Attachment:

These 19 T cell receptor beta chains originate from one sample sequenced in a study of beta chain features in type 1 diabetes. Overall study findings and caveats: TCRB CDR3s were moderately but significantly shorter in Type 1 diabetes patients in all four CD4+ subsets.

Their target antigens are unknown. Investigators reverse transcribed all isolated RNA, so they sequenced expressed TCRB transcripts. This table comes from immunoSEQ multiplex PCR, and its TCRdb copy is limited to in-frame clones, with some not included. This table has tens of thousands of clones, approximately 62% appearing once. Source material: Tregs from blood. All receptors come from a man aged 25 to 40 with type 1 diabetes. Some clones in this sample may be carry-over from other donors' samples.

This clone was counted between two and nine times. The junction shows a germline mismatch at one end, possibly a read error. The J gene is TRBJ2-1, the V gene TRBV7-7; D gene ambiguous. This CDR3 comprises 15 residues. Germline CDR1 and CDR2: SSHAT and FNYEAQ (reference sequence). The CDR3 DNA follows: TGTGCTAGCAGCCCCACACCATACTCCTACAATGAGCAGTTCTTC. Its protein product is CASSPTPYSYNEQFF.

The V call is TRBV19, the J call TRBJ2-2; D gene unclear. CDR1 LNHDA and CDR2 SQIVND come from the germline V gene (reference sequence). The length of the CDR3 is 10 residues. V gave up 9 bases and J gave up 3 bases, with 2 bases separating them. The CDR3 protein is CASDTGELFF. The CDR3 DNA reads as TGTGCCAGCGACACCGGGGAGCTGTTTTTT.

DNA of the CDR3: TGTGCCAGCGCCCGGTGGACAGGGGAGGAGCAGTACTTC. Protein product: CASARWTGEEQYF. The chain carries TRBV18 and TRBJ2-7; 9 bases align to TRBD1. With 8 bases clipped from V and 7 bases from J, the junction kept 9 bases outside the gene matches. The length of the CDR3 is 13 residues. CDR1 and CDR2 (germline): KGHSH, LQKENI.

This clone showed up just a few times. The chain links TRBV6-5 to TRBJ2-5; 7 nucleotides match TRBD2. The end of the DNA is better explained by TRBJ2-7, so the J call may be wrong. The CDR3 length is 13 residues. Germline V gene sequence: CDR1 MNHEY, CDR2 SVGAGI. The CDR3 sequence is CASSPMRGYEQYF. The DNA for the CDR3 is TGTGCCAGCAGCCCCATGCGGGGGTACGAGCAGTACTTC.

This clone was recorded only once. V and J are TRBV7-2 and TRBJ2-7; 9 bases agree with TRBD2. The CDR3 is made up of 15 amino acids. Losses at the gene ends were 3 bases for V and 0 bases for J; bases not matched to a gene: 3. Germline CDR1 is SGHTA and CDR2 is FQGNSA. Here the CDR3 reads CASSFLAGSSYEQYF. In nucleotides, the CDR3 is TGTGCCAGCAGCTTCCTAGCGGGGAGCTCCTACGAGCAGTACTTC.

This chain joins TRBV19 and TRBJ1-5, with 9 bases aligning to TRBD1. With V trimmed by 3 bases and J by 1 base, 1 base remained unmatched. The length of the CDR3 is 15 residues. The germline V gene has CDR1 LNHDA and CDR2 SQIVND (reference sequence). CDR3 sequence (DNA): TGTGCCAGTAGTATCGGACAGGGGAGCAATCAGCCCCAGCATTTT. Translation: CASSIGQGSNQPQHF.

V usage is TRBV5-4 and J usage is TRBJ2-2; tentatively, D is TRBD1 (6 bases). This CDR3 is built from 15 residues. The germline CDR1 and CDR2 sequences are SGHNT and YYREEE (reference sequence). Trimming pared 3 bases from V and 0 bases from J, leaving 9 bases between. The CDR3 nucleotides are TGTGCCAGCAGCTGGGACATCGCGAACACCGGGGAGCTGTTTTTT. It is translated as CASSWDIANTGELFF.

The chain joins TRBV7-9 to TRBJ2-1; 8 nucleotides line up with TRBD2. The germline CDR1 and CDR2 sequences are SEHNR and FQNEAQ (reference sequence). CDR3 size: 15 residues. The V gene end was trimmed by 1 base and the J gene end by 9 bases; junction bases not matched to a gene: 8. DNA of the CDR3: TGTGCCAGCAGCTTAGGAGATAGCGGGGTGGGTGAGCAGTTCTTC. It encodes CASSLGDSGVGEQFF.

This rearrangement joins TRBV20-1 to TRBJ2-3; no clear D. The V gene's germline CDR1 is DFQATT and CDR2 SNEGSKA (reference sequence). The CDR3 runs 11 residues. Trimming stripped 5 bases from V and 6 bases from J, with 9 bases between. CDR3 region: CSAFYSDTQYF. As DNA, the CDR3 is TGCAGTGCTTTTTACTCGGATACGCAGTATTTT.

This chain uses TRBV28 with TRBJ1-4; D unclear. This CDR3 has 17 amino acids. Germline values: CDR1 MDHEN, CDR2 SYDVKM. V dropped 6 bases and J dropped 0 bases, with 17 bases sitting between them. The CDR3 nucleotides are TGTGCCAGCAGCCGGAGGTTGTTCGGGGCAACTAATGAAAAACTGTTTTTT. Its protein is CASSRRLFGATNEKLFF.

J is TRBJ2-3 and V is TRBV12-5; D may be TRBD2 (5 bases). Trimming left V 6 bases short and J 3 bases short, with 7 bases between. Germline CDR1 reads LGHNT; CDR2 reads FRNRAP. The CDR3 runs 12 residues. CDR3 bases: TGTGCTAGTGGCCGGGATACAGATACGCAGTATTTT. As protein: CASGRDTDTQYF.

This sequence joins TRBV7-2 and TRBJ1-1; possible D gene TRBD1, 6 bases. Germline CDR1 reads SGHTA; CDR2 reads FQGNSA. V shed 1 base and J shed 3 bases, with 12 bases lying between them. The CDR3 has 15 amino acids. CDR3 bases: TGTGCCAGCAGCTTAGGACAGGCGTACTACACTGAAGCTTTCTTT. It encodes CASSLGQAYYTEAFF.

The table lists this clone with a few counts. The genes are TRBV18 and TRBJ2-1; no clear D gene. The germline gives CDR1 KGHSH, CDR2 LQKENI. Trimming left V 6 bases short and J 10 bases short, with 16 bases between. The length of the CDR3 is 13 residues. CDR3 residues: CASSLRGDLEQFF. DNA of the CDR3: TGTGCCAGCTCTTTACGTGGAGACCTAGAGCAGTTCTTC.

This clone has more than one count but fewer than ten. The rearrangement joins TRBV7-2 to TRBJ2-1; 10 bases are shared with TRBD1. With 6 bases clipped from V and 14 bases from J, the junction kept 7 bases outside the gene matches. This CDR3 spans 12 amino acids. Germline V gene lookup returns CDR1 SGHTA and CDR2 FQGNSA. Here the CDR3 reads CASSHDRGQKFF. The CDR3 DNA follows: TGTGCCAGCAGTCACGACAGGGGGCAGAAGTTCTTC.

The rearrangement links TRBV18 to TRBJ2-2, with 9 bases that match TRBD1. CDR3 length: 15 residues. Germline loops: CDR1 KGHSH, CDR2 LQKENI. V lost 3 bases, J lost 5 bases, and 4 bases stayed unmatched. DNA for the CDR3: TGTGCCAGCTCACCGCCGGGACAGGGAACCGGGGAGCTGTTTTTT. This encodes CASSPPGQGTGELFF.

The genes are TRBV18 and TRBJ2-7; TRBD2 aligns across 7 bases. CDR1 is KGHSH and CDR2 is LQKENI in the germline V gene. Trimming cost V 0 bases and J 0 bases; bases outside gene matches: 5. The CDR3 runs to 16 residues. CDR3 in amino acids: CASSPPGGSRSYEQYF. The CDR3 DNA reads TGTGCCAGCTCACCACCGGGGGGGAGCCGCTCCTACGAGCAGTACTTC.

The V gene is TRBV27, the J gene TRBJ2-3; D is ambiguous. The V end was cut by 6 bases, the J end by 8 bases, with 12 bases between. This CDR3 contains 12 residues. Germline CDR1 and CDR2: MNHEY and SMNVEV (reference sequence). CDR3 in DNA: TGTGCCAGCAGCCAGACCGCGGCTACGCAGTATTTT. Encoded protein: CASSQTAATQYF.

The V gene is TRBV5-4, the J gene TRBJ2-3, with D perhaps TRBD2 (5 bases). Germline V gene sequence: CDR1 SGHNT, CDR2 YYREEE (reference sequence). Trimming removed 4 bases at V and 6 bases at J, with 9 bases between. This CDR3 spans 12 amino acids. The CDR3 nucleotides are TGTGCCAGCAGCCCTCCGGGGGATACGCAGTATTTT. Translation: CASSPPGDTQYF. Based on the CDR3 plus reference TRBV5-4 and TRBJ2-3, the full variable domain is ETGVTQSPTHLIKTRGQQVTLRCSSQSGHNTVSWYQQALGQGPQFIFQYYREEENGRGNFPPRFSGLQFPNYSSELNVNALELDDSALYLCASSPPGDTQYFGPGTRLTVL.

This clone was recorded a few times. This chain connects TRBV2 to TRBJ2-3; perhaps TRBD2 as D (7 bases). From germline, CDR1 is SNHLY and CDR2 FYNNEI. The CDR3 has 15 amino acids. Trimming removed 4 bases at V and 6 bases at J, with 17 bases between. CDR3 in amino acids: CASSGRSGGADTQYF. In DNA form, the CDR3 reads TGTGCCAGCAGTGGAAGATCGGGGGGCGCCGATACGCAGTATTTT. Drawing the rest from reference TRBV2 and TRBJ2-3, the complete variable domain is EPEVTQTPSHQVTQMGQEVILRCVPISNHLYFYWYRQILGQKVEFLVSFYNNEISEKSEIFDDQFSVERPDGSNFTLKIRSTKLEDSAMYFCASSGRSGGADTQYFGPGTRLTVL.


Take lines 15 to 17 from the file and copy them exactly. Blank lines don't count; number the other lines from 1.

The table lists this clone with a few counts. The genes are TRBV18 and TRBJ2-1; no clear D gene. The germline gives CDR1 KGHSH, CDR2 LQKENI. Trimming left V 6 bases short and J 10 bases short, with 16 bases between. The length of the CDR3 is 13 residues. CDR3 residues: CASSLRGDLEQFF. DNA of the CDR3: TGTGCCAGCTCTTTACGTGGAGACCTAGAGCAGTTCTTC.

This clone has more than one count but fewer than ten. The rearrangement joins TRBV7-2 to TRBJ2-1; 10 bases are shared with TRBD1. With 6 bases clipped from V and 14 bases from J, the junction kept 7 bases outside the gene matches. This CDR3 spans 12 amino acids. Germline V gene lookup returns CDR1 SGHTA and CDR2 FQGNSA. Here the CDR3 reads CASSHDRGQKFF. The CDR3 DNA follows: TGTGCCAGCAGTCACGACAGGGGGCAGAAGTTCTTC.

The rearrangement links TRBV18 to TRBJ2-2, with 9 bases that match TRBD1. CDR3 length: 15 residues. Germline loops: CDR1 KGHSH, CDR2 LQKENI. V lost 3 bases, J lost 5 bases, and 4 bases stayed unmatched. DNA for the CDR3: TGTGCCAGCTCACCGCCGGGACAGGGAACCGGGGAGCTGTTTTTT. This encodes CASSPPGQGTGELFF.